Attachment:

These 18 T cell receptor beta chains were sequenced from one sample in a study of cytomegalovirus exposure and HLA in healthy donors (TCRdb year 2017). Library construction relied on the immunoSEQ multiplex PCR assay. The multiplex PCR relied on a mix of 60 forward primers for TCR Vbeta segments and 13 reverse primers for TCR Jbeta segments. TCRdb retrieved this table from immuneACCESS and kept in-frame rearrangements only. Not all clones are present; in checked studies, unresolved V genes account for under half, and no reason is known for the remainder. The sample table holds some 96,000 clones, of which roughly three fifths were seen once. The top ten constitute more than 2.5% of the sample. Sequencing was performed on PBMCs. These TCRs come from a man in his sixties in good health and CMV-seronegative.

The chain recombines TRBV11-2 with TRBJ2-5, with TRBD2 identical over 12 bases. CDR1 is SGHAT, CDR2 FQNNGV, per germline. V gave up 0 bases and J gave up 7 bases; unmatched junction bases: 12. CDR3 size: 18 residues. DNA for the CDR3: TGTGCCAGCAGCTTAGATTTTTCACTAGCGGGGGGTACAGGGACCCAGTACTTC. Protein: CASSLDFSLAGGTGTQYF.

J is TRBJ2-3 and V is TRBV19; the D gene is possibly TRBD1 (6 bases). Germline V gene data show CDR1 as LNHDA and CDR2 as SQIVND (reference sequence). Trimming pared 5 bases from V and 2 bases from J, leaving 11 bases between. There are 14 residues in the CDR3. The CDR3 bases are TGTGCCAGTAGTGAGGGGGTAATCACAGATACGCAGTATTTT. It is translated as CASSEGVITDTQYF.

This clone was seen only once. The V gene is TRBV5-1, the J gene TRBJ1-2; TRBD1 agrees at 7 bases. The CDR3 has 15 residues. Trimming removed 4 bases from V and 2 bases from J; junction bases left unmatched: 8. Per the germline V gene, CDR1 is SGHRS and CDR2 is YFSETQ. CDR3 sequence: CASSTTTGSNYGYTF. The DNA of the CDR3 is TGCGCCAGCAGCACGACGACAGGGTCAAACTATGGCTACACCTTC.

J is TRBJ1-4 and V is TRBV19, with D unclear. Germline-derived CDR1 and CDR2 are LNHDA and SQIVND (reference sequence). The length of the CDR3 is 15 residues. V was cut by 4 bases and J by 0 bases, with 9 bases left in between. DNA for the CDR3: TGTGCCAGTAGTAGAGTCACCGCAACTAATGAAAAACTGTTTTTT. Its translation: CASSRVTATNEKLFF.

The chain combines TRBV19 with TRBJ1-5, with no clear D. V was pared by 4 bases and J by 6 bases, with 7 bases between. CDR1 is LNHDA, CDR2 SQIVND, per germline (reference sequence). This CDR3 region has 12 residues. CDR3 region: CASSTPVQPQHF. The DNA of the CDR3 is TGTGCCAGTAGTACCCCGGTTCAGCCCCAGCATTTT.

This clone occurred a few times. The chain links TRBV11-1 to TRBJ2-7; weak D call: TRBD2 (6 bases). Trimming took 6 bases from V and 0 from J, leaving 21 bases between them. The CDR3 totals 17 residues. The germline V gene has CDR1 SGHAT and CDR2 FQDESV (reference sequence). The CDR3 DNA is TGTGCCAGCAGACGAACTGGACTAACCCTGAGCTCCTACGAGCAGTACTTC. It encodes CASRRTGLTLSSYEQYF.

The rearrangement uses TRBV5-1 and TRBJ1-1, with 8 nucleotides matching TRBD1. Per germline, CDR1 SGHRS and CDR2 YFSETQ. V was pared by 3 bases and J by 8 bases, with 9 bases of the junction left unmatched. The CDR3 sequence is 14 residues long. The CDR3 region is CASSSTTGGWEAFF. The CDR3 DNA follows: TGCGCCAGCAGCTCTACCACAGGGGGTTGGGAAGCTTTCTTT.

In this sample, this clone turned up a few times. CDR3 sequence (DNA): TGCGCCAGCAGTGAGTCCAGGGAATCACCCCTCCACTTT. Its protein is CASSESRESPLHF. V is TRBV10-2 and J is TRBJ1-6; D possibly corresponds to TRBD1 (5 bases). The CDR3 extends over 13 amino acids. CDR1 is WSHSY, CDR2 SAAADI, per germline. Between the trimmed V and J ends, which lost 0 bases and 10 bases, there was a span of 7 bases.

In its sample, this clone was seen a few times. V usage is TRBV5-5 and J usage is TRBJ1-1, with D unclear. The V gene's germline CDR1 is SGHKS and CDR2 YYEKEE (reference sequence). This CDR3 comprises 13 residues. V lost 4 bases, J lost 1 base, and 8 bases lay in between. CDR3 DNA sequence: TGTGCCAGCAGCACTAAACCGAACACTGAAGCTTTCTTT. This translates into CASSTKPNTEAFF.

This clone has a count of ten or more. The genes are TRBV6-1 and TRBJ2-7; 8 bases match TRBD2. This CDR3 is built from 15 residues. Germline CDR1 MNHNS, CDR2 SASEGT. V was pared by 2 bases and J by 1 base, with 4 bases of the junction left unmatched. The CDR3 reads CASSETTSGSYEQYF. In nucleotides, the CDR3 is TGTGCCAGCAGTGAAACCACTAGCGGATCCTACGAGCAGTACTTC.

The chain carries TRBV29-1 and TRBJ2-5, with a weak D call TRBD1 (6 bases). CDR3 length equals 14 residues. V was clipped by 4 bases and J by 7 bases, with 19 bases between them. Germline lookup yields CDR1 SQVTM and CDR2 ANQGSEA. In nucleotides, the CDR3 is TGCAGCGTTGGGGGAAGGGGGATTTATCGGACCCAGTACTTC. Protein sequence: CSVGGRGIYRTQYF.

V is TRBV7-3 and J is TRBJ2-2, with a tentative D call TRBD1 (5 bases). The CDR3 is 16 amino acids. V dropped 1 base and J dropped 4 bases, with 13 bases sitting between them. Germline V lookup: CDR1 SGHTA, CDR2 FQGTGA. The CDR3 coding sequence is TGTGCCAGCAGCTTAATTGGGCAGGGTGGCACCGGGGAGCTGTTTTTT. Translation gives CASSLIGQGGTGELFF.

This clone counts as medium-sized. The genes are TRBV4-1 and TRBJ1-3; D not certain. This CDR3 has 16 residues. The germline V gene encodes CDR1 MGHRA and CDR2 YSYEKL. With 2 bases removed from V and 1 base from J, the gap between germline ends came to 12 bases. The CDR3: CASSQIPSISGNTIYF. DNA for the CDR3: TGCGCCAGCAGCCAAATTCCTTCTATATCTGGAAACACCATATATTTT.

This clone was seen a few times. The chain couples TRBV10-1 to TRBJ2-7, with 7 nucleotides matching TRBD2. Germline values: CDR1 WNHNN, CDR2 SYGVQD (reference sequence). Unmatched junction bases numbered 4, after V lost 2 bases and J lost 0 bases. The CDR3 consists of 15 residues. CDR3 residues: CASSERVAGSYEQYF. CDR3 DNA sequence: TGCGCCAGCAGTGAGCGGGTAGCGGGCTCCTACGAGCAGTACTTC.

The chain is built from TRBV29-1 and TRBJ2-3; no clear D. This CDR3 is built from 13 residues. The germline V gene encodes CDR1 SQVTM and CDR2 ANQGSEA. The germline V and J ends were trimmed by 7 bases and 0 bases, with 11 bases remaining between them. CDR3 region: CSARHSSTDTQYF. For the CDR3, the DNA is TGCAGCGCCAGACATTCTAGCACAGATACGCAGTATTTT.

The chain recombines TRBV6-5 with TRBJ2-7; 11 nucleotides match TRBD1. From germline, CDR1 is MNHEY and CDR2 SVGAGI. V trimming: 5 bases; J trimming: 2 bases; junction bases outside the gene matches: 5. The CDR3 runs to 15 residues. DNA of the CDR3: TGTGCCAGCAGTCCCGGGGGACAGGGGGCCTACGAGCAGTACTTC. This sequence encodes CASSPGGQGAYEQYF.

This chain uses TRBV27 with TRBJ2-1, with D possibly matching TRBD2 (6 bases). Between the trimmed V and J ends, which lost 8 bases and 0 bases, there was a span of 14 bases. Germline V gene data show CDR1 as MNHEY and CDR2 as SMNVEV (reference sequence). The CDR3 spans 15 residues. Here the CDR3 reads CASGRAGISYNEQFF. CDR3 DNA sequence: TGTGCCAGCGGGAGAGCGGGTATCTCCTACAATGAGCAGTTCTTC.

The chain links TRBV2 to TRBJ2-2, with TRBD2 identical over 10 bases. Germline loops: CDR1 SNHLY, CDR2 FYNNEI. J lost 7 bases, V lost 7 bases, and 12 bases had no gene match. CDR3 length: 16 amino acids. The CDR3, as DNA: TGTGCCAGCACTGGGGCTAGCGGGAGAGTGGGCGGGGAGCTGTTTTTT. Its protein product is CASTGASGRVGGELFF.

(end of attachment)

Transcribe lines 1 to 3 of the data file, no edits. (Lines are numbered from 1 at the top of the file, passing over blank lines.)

These 18 T cell receptor beta chains were sequenced from one sample in a study of cytomegalovirus exposure and HLA in healthy donors (TCRdb year 2017). Library construction relied on the immunoSEQ multiplex PCR assay. The multiplex PCR relied on a mix of 60 forward primers for TCR Vbeta segments and 13 reverse primers for TCR Jbeta segments. TCRdb retrieved this table from immuneACCESS and kept in-frame rearrangements only. Not all clones are present; in checked studies, unresolved V genes account for under half, and no reason is known for the remainder. The sample table holds some 96,000 clones, of which roughly three fifths were seen once. The top ten constitute more than 2.5% of the sample. Sequencing was performed on PBMCs. These TCRs come from a man in his sixties in good health and CMV-seronegative.

The chain recombines TRBV11-2 with TRBJ2-5, with TRBD2 identical over 12 bases. CDR1 is SGHAT, CDR2 FQNNGV, per germline. V gave up 0 bases and J gave up 7 bases; unmatched junction bases: 12. CDR3 size: 18 residues. DNA for the CDR3: TGTGCCAGCAGCTTAGATTTTTCACTAGCGGGGGGTACAGGGACCCAGTACTTC. Protein: CASSLDFSLAGGTGTQYF.

J is TRBJ2-3 and V is TRBV19; the D gene is possibly TRBD1 (6 bases). Germline V gene data show CDR1 as LNHDA and CDR2 as SQIVND (reference sequence). Trimming pared 5 bases from V and 2 bases from J, leaving 11 bases between. There are 14 residues in the CDR3. The CDR3 bases are TGTGCCAGTAGTGAGGGGGTAATCACAGATACGCAGTATTTT. It is translated as CASSEGVITDTQYF.